Everyone commented on my poise and ability to be calm under pressure.  Internally I commented that the Lord must be working pretty hard on me to achieve that appearance of aptitude. I found myself stepping into my apparent role and talking more about hair and hairstyles than I ever have in my life. It was amazing that I had a rolodex of movie hairstyles tucked away and ready to call up when it suddenly became the expected topic of conversation. I laughed off questions about whether I owned a shop, and how often I did weddings, and in the end (as we sat in her strangely quiet reception) the bride asked if it would be ok if she recommended me to her friends.

One Saturday, I worked as a brand ambassador at Staples. The man that hired me belonged in promotions—he could’ve sold me on anything. He wore plaid pants and converse shoes (and he didn’t even know it was actually the store’s 80s day). He called me ‘Miss Mariah’ with the same happy inflection each time. I worked at the eco-table and told anyone who would listen about the ‘over 4000 recycled items that Staples has, from paper up to office furniture, including a line of biodegradable cleaning supplies.’ I handed out free recycled notebooks and found out that Utah folks are deadly serious about free things, not seeing that it is a gift from the company, not something that they are entitled to by virtue of feeling like the world is getting daily more expensive.

The following Saturday, I worked the photo booth at a ‘Thomas the Tank Engine’ themed carnival. One photographer called me ‘Red’ and the other called me nothing at all. I found in the last 20 minutes of my 25 hours working there that the latter was from a family of Mexican shaman, and he was tattooed in Mayan glyphs from the top of his head down to his ankles. Of course I found out how interesting these people were only after I was on my way out. The photographer’s daughter in me cried out for the people spending exorbitant amounts of money on these pictures. Some families must get pretty desperate to be in a picture together because I’d plug their ticket number into the computer and when the picture came up I’d think “too bad,” and they’d order sixty dollars worth of prints.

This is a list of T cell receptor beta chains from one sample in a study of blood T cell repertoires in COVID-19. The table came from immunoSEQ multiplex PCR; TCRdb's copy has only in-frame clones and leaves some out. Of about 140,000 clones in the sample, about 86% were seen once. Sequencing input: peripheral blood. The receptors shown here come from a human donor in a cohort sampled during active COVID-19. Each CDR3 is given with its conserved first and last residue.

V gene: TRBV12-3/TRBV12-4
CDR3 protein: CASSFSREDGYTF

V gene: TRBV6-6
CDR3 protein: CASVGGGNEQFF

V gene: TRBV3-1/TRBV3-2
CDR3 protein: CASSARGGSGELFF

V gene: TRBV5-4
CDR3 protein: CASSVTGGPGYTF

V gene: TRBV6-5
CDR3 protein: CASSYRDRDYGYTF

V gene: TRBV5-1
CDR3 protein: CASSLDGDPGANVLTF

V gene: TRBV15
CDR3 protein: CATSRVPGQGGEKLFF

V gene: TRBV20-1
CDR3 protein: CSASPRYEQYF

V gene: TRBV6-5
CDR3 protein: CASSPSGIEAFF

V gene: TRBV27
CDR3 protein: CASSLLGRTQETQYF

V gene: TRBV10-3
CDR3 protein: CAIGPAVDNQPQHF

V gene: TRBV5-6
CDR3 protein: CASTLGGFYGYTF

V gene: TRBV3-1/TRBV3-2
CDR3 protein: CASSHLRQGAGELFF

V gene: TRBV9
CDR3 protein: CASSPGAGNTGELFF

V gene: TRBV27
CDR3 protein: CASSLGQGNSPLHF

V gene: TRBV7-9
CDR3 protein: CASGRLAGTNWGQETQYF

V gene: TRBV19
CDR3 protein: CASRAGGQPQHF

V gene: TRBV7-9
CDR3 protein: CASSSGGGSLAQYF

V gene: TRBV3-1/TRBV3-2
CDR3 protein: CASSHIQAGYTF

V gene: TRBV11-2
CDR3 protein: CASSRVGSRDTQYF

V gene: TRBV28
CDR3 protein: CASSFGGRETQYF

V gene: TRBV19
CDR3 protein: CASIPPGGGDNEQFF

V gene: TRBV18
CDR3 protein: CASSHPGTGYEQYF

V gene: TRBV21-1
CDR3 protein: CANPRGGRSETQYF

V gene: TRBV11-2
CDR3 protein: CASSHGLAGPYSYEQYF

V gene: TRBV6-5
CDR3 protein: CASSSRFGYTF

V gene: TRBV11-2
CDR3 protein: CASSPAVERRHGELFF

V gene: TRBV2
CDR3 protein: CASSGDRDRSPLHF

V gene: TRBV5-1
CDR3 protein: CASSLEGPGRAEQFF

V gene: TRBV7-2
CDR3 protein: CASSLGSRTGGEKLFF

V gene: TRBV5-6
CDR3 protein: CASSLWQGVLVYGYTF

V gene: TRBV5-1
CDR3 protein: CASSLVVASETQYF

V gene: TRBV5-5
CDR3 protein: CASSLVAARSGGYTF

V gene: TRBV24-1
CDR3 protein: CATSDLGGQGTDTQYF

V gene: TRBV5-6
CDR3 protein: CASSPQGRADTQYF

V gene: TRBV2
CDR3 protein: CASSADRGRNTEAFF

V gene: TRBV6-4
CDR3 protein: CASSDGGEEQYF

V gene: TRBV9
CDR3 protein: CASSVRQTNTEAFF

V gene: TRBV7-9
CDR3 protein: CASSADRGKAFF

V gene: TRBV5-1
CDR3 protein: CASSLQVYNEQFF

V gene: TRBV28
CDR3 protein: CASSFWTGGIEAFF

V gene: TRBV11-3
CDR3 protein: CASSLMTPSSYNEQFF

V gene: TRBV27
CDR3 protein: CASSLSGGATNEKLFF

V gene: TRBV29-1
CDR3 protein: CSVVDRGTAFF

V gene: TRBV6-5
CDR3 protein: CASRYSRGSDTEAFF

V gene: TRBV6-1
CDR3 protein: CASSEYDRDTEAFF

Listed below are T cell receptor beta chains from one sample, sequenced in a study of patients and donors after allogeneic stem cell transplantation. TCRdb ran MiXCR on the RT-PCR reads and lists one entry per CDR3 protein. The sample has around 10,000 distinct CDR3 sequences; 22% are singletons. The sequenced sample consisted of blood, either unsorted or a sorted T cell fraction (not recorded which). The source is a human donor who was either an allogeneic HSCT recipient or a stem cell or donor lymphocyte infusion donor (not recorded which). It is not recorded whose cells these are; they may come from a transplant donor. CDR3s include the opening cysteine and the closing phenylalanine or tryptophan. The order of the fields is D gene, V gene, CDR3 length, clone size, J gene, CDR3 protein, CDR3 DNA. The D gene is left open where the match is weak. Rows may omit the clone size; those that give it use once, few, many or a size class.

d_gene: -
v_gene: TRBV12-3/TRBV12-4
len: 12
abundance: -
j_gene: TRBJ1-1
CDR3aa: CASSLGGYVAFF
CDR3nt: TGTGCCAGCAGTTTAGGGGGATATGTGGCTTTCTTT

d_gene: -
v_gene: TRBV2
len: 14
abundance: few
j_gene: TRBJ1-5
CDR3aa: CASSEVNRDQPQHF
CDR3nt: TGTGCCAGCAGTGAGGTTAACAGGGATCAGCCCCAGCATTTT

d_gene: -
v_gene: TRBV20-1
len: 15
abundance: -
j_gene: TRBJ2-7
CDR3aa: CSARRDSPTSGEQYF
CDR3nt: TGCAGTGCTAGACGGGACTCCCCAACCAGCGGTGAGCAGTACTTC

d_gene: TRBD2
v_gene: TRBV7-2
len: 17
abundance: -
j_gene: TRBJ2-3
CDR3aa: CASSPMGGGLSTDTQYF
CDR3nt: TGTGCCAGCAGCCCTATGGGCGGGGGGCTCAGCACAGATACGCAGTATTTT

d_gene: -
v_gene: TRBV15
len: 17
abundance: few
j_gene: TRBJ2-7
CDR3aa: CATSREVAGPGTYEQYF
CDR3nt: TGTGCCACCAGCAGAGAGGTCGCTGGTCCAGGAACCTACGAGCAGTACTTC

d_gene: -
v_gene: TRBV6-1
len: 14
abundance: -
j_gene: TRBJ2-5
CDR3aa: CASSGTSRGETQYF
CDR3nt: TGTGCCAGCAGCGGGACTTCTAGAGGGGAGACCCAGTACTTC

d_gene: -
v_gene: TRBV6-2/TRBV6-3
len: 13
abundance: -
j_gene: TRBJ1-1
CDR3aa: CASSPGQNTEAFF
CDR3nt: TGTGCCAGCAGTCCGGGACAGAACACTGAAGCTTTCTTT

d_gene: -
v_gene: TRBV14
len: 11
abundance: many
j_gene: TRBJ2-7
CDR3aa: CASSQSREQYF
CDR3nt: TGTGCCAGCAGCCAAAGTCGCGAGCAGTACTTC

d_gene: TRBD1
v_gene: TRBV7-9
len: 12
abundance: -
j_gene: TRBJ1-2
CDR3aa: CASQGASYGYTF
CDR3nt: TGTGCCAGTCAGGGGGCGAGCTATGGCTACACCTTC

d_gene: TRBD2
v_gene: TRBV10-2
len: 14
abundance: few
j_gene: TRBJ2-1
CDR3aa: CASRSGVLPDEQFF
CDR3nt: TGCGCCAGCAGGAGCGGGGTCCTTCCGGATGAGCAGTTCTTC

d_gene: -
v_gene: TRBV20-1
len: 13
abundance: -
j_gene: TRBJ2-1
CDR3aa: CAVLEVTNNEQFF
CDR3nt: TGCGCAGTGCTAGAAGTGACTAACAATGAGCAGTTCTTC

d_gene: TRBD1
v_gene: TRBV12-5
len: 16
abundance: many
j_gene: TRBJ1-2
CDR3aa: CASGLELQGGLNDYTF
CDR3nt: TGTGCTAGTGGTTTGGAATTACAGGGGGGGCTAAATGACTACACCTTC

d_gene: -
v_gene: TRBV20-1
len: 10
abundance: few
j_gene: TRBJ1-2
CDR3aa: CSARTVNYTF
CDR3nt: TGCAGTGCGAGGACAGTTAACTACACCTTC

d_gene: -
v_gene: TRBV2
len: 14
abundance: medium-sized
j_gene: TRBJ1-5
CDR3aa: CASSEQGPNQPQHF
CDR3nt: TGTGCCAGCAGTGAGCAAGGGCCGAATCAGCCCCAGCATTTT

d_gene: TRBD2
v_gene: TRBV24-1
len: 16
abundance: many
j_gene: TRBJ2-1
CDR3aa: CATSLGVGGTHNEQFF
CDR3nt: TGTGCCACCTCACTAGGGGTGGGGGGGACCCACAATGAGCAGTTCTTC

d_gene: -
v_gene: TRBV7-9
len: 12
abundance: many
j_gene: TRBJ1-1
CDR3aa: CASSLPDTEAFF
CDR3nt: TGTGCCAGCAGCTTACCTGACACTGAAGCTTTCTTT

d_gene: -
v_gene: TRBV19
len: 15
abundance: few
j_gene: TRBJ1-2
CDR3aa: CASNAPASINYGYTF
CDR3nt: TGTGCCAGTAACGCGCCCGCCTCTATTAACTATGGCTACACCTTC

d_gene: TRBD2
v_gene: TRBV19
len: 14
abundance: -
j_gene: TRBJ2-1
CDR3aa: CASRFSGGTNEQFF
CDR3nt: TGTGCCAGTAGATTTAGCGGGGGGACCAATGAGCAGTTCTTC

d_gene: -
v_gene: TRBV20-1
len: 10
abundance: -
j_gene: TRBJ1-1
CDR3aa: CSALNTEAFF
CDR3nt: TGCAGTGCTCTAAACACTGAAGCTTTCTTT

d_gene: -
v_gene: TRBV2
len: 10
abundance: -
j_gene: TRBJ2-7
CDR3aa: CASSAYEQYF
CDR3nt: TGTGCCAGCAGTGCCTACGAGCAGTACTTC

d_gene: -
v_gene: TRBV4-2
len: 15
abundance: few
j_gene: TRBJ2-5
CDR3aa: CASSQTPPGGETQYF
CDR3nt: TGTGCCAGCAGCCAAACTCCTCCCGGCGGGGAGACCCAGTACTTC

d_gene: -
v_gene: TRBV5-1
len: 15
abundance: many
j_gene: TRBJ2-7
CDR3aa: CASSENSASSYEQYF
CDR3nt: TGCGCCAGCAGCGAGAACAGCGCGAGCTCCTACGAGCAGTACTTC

My household of 13ish always gets a kick out of asking where I’m off to when I open the front door. They’ve learned by now that it could be to someplace kosher like school, but it’s more likely to be to become a mystery shopper or the control group in psychological testing on pregnant women. I’ve had a wide variety of experience in a very short period of time and each odd job seems a little slice of Americana (bringing me that much closer to my big slice of Europa). In each position I encountered individuals who need badly to be considered and reminded me that everyone suffers their own personal drama, even when I assume (dramatically) that mine’s the only one.

My roommates always ask me how I picked up the skills that I have to complete these jobs and wonder at the variety, but it only takes one skill which I happen to have in abundance. You can be anything that you want (or a number of different things at once) if you have confidence in your own ability to problem solve. Whether the problem is how to curl an entire head of soon-to-be-married blonde hair in 20 minutes, or how to subdue a man that insists he get a second or even a third free notebook, your belief that you can find a sensible solution to any problem—that if there’s something you don’t know how to do, you can learn to—can take you anywhere you want to go.